"As CEO and port director of the fourth most popular cruise port in North America and the only cruise port in Texas, I am joining Florida Gov. Ron DeSantis, the Cruise Lines International Association (CLIA), major cruise lines and many others in calling for the CDC to lift the Conditional Sailing Order (CSO) and allow safe, sustainable phased cruising to begin in July," Rees said.

"The CDC has taken no action despite the following facts: millions of Americans are vaccinated; COVID case numbers in the U.S. have declined significantly in recent months; cruise ports and cruise lines have put measures in place for safe, sustainable cruising; cruising in markets around the world has resumed while preventing or limiting spread of the virus."

Asked about the CDC's directives of April 2, Carnival Corporation & plc told Cruise Critic it was committed to resuming service in the U.S. in a way that best serves the interest of public health. But the corporation -- which counts a number of global brands among its portfolio, including Carnival, Cunard, Holland America Line, Princess and others, expressed disappointment with the CDC.

"It is generally accepted industry-wide that collectively, the recent April 2 guidance under the Conditional Sail Order is largely unworkable and stands in stark contrast to the approach taken in other travel and tourism sectors as well as in the U.S. society at large," reads a statement provided to Cruise Critic by Carnival Corporation.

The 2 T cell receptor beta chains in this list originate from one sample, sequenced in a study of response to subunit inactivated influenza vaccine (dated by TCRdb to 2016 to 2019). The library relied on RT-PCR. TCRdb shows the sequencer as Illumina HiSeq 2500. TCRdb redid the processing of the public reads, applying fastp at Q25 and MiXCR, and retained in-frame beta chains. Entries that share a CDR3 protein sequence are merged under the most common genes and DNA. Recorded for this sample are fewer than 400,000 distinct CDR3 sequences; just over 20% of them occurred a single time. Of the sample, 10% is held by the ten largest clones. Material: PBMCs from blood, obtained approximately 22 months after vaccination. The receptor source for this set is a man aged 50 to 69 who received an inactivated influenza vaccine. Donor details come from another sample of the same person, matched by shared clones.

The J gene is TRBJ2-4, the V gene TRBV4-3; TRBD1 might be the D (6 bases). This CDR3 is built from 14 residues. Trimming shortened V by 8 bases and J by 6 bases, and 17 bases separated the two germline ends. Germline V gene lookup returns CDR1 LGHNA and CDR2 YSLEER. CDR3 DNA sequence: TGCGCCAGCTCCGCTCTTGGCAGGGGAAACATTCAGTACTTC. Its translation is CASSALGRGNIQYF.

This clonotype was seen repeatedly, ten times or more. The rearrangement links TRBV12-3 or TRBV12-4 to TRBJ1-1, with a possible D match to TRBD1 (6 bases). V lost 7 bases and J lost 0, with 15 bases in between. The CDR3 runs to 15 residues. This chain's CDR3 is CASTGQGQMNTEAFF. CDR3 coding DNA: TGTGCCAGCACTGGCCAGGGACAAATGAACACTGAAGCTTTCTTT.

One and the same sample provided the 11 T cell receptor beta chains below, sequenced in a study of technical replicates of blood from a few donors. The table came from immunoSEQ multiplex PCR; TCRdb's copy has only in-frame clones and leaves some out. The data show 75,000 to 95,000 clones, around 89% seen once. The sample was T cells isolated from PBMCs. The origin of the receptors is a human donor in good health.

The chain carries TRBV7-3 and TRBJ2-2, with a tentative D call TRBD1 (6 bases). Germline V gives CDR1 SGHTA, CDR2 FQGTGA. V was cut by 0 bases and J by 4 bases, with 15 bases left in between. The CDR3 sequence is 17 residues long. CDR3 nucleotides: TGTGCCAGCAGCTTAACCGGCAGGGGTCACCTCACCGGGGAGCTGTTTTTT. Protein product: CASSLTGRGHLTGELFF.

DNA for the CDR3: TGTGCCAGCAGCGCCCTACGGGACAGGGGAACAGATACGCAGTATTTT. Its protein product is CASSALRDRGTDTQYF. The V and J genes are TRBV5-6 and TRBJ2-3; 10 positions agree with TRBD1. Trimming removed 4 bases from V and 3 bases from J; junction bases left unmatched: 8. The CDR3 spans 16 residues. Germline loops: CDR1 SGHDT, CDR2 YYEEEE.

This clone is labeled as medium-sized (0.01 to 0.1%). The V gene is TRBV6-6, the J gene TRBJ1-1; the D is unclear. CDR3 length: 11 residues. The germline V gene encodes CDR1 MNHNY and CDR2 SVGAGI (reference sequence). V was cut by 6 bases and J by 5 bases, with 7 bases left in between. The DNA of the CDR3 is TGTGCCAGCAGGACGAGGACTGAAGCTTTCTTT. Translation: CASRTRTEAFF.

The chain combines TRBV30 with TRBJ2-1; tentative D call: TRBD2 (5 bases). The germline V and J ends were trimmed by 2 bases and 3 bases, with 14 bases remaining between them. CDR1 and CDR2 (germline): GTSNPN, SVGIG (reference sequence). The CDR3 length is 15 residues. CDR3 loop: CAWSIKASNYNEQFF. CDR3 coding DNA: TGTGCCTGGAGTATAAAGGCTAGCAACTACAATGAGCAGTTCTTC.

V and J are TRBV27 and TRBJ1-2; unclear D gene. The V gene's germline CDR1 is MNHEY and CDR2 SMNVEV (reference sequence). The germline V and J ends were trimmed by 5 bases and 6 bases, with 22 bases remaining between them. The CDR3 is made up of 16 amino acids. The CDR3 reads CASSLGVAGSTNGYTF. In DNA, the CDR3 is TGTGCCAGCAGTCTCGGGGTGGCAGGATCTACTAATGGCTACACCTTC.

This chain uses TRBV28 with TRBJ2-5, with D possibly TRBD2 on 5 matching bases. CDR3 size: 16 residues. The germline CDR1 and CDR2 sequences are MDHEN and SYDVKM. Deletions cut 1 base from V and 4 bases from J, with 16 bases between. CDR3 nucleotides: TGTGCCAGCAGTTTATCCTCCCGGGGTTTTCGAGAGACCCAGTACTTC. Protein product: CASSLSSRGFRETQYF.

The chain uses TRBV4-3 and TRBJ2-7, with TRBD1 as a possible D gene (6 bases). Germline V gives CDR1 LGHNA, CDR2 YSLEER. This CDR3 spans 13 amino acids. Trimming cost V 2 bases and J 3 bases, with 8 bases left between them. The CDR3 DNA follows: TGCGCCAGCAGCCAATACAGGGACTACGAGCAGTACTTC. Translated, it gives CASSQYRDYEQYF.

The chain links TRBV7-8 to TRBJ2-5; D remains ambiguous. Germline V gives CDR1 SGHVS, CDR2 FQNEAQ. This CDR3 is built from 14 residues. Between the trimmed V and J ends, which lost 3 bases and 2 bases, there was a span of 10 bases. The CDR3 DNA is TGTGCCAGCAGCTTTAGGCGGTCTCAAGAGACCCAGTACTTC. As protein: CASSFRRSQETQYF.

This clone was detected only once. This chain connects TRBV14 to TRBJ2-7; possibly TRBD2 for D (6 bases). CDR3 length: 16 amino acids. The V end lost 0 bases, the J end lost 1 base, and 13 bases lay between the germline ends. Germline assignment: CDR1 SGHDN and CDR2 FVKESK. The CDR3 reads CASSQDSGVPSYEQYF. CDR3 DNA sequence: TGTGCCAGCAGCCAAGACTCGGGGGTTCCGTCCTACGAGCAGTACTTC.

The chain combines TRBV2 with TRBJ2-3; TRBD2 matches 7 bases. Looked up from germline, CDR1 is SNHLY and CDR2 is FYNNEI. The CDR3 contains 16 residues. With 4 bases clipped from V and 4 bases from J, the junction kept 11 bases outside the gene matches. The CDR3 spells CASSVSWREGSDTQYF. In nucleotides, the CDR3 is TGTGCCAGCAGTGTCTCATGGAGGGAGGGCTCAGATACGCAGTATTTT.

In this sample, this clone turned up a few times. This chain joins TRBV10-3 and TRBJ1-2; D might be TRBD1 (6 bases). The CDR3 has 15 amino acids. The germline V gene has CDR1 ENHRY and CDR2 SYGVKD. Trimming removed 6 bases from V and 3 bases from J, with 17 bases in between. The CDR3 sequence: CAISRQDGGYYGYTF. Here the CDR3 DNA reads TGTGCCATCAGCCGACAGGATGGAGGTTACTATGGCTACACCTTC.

"Working with the Administration, the CDC and other authorities, we need to reach a workable solution -- one that reflects the benefits of vaccinations, the advancements in treatments and the greater understanding of COVID-19 and one that treats the cruise industry consistent with the rest of the travel, tourism and entertainment sectors."

'Unduly Burdensome, Largely Unworkable'

Even before this technical guidance was issued by the CDC on Friday, CLIA President and CEO Kelly Craighead expressed her displeasure with the organization. The Cruise Lines International Association is the industry body representing the majority of the world's cruise fleet.

"The lack of any action by the CDC has effectively banned all sailings in the largest cruise market in the world," Craighead said in late March. "Cruising is the only sector of the U.S. economy that remains prohibited, even as most others have opened or continued to operate throughout the pandemic.

"The outdated CSO, which was issued almost five months ago, does not reflect the industry's proven advancements and success operating in other parts of the world, nor the advent of vaccines, and unfairly treats cruises differently."

On Monday afternoon, CLIA issued a new statement urging the CDC to abolish its directives on cruise.